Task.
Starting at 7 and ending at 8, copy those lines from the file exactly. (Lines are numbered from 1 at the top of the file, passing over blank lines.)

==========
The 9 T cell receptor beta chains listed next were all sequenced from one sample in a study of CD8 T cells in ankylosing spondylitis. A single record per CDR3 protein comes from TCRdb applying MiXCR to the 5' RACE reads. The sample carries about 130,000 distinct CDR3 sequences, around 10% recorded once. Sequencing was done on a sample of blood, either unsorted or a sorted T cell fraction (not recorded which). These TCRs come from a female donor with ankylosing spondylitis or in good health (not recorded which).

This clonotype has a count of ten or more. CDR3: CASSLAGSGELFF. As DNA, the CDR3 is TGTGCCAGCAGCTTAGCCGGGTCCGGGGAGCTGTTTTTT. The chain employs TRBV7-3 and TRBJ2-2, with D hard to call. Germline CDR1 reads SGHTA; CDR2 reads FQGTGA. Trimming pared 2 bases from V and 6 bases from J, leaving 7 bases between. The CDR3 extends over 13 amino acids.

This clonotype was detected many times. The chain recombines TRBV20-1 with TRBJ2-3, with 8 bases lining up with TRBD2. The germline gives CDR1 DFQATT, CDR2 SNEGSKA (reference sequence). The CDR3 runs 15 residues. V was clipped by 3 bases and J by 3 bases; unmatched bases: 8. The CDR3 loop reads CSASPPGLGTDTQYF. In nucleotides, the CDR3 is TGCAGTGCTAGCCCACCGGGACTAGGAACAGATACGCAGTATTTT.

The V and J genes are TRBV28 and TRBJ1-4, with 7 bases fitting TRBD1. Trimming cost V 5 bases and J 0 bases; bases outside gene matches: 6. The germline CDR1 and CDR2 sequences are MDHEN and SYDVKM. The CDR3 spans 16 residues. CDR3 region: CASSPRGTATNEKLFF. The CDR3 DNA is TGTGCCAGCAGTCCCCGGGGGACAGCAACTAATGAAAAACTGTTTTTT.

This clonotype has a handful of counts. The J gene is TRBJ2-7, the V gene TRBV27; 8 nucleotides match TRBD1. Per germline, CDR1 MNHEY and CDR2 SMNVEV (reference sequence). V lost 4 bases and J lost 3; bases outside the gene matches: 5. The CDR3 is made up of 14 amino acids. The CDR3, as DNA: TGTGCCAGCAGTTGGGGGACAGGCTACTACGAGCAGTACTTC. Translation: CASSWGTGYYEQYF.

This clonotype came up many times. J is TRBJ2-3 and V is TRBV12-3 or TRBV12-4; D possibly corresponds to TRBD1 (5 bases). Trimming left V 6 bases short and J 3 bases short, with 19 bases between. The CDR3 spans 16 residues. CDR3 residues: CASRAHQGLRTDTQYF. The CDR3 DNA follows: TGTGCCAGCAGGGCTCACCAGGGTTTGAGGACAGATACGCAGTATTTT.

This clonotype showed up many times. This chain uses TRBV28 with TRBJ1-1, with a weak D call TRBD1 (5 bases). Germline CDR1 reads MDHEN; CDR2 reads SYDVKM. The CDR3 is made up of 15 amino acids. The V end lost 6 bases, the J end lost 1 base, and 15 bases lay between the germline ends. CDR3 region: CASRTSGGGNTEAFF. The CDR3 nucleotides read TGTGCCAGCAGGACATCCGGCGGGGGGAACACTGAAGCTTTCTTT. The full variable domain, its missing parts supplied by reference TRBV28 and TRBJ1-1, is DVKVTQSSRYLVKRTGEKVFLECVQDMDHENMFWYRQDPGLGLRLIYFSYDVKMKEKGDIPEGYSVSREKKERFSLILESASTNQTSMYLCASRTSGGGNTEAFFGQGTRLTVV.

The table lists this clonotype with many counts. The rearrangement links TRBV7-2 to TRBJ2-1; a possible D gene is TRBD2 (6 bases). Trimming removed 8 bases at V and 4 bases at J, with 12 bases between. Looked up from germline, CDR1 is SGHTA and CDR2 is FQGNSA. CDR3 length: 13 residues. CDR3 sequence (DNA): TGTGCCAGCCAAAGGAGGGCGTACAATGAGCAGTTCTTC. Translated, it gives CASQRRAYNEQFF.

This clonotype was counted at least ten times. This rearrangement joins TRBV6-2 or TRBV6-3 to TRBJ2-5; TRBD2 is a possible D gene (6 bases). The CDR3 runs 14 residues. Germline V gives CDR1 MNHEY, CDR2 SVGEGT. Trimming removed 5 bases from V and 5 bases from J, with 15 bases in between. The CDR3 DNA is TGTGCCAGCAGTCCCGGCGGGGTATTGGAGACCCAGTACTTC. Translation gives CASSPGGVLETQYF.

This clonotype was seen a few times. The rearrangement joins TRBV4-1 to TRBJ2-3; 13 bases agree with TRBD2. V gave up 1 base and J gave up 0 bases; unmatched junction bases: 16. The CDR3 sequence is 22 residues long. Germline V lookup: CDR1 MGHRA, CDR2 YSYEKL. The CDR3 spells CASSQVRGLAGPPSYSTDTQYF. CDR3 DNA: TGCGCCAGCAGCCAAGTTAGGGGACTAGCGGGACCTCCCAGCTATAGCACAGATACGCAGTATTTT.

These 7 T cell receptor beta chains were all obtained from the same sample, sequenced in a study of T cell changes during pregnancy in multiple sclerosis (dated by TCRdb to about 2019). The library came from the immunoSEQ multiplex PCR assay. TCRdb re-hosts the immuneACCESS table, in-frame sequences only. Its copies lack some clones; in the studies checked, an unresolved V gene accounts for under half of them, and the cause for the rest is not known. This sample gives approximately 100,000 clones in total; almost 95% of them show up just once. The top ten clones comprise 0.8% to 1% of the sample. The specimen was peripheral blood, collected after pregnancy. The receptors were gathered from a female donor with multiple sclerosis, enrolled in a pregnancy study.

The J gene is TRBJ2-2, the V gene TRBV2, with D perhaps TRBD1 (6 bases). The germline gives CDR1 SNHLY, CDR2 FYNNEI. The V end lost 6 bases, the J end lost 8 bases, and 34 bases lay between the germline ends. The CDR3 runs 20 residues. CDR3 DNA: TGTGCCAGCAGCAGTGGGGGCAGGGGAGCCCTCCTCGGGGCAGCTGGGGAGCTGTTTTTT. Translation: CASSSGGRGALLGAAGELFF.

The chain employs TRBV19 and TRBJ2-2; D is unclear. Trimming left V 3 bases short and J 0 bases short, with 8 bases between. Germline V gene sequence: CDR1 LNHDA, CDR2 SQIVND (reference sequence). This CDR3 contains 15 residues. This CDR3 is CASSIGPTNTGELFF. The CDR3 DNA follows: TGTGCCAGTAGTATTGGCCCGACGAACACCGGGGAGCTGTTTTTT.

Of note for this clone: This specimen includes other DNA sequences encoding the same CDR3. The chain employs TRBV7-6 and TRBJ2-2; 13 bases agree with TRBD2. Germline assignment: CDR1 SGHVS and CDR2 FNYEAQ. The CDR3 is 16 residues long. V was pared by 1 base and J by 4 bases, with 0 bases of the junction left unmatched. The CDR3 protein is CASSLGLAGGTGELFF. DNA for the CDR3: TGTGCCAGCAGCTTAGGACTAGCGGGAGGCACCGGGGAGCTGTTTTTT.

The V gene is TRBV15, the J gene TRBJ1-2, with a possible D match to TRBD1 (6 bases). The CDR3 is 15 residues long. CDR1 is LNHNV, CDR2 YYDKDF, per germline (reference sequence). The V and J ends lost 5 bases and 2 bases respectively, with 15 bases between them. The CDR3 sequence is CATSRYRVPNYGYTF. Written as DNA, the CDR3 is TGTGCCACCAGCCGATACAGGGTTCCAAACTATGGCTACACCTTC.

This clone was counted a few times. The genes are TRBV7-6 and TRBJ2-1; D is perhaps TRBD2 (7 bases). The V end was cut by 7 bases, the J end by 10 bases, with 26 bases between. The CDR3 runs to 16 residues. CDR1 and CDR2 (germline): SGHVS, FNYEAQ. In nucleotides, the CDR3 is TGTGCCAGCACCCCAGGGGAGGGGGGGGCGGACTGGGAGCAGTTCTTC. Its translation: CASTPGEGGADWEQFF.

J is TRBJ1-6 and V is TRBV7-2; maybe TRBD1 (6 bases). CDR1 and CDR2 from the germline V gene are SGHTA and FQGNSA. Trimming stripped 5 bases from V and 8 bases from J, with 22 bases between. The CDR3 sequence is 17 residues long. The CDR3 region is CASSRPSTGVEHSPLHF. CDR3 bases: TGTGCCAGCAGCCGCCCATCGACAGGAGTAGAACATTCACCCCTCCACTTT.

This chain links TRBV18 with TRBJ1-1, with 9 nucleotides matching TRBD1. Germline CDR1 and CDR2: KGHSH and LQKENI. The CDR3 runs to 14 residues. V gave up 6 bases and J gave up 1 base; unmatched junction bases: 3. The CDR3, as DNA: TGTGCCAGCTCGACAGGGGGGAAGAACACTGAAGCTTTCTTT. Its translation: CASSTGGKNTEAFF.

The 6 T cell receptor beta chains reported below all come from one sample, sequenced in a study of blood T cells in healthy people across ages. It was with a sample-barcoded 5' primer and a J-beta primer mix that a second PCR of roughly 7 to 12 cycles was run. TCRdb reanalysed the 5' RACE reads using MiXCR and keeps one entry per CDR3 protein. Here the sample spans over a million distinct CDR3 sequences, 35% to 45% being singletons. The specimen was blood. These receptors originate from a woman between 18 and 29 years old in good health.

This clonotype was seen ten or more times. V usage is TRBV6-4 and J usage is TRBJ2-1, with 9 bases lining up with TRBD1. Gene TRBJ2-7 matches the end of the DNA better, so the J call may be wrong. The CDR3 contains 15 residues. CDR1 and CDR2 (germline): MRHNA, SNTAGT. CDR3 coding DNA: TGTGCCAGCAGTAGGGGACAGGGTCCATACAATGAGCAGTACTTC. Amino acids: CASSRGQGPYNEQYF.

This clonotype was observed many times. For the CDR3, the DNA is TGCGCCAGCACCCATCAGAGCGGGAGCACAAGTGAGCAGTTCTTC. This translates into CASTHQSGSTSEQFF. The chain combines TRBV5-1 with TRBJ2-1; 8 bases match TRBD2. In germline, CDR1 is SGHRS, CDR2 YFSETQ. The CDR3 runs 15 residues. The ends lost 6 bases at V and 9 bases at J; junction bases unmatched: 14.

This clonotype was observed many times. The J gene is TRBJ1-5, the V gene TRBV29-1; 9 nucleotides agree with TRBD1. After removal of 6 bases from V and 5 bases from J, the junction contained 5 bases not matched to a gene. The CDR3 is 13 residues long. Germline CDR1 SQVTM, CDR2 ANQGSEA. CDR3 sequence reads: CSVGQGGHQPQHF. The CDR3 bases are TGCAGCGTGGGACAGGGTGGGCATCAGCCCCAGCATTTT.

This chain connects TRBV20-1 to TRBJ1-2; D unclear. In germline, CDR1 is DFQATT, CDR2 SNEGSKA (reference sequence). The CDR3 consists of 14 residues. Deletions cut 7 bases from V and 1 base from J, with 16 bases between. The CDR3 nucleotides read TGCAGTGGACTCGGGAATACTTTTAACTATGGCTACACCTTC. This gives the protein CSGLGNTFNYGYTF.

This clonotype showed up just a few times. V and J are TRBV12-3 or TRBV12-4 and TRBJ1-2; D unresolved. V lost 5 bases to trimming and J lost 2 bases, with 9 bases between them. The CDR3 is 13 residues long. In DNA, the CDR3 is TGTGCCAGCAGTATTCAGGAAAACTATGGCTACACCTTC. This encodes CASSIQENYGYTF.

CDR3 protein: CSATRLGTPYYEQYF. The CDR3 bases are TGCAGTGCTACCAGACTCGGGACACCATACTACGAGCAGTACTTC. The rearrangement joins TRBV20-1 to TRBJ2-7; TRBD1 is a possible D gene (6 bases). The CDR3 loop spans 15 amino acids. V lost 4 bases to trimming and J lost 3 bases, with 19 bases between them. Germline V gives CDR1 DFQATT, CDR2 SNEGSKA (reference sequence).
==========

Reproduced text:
This clonotype showed up many times. This chain uses TRBV28 with TRBJ1-1, with a weak D call TRBD1 (5 bases). Germline CDR1 reads MDHEN; CDR2 reads SYDVKM. The CDR3 is made up of 15 amino acids. The V end lost 6 bases, the J end lost 1 base, and 15 bases lay between the germline ends. CDR3 region: CASRTSGGGNTEAFF. The CDR3 nucleotides read TGTGCCAGCAGGACATCCGGCGGGGGGAACACTGAAGCTTTCTTT. The full variable domain, its missing parts supplied by reference TRBV28 and TRBJ1-1, is DVKVTQSSRYLVKRTGEKVFLECVQDMDHENMFWYRQDPGLGLRLIYFSYDVKMKEKGDIPEGYSVSREKKERFSLILESASTNQTSMYLCASRTSGGGNTEAFFGQGTRLTVV.

The table lists this clonotype with many counts. The rearrangement links TRBV7-2 to TRBJ2-1; a possible D gene is TRBD2 (6 bases). Trimming removed 8 bases at V and 4 bases at J, with 12 bases between. Looked up from germline, CDR1 is SGHTA and CDR2 is FQGNSA. CDR3 length: 13 residues. CDR3 sequence (DNA): TGTGCCAGCCAAAGGAGGGCGTACAATGAGCAGTTCTTC. Translated, it gives CASQRRAYNEQFF.